UN: South Sudan rival leaders deserve sanctions
Both South Sudan's president and a rebel leader merit sanctions because their troops have targeted civilians and broken international law, a United Nations panel of experts has said.
The report, obtained by The Associated Press, also calls for an arms embargo on the oil-rich but economically-devastated country where the UN says tens of thousands have been killed since fighting broke out in December 2013.
The panel found that despite a peace deal signed by President Salva Kiir and rebel leader Riek Machar in August, human rights abuses including torture, sexual violence, extrajudicial killings and the recruitment of child soldiers, continued "unabated and with full impunity".
"There is clear and convincing evidence that the majority of acts of violence committed in the course of the war ... has been directed by or undertaken with the knowledge of senior individuals at the highest levels of government and within the opposition," the report says.
UN secretary general Ban Ki-moon urged the African Union to address South Sudan's failure last week to meet a deadline to establish a transitional government of national unity, a key step in implementing the peace deal.
The new report portrays the civil war as competing tribes locked in a fight for political power and personal gain.
In Unity state, the panel accused Kiir's top military commanders, including army chief of general staff Paul Malong and director general of the internal security bureau Akol Kur of planning and executing a "scorched earth" campaign.
In one incident in October, about 50 men were taken by government-affiliated forces and killed, with their bodies dumped by a road. UN staff "located and photographed the bodies, already in an advanced state of decay, nine days later", the report said.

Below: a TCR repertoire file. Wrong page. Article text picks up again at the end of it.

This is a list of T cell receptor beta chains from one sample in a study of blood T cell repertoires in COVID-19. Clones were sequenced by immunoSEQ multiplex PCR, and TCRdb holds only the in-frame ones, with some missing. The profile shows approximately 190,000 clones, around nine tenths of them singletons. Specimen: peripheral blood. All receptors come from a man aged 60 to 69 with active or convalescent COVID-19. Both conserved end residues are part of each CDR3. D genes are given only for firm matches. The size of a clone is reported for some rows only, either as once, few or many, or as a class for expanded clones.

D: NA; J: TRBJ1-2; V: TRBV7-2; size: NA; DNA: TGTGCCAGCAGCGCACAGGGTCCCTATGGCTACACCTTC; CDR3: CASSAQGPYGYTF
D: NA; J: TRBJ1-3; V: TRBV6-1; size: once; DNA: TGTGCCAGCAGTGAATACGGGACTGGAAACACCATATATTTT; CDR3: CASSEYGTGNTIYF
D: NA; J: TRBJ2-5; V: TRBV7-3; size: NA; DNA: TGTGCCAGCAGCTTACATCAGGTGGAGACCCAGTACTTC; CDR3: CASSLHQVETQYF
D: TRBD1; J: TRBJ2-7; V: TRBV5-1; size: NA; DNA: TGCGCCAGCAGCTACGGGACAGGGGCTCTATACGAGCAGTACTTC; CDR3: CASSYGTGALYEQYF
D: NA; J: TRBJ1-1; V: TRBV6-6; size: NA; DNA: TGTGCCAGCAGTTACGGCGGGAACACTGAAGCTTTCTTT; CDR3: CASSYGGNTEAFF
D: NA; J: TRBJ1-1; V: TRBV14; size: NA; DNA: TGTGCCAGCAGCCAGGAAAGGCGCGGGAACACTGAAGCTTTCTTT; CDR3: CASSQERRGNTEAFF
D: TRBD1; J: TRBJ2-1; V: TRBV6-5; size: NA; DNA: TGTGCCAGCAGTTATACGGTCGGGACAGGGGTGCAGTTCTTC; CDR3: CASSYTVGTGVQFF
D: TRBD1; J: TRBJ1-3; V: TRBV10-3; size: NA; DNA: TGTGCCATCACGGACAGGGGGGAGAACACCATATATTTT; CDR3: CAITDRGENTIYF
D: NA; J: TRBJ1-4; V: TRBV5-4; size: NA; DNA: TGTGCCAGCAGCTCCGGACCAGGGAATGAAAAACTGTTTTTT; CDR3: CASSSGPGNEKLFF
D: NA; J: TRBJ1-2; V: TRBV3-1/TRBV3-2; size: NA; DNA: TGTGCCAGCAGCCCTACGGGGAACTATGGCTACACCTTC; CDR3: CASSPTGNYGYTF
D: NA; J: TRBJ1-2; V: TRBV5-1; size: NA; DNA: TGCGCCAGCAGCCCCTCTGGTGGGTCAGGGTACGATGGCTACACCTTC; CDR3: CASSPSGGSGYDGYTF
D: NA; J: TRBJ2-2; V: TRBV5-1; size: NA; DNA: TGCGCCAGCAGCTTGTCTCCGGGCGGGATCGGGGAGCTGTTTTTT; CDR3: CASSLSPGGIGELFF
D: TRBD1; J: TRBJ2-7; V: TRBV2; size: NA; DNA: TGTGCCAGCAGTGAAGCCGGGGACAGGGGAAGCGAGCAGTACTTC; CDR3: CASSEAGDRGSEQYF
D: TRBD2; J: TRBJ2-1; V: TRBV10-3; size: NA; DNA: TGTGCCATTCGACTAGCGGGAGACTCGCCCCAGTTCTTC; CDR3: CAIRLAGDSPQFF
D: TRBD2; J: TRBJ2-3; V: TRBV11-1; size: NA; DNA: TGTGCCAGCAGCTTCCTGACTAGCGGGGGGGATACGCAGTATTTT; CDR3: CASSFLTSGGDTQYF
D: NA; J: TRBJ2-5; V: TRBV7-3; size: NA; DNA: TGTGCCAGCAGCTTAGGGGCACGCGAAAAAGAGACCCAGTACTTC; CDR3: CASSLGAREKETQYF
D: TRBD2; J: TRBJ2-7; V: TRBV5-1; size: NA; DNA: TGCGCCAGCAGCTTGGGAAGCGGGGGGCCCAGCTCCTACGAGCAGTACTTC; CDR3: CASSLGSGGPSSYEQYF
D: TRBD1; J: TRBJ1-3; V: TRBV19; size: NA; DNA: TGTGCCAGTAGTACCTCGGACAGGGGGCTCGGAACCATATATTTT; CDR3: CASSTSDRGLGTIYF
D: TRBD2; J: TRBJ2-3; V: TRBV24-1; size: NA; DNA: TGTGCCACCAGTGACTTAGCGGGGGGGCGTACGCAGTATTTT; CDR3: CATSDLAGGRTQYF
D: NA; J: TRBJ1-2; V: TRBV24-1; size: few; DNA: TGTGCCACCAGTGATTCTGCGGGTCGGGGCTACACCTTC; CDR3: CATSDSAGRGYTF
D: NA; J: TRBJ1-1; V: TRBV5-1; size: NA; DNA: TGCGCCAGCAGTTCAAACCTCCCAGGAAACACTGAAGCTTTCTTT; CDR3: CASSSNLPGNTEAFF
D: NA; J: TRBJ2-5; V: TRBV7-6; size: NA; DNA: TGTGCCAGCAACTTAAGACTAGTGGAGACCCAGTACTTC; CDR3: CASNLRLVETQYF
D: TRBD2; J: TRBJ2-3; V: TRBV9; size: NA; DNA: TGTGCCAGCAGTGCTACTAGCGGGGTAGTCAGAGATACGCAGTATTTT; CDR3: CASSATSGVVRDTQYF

The panel found Machar to be implicated in similar acts, but it noted that the rebels have faced significant challenges due to their inability to acquire enough ammunition.
The report makes clear that both sides have continued to pursue arms from abroad.
As of mid-December, the government had at least three attack helicopters and was waiting for the delivery of another from a Ukrainian company, Motor Sich, the report says.
And the panel said it had evidence indicating that as of mid-September, South Sudan's government was trying to arrange payment for another four attack helicopters from a Uganda-based company, Bosasy Logistics.
The opposition has received ammunition and arms from neighbouring Sudan, the report says.
The UN Security Council has repeatedly threatened to take further action against those who stand in the way of peace in South Sudan, but has been blocked by opposition from Russia and Angola.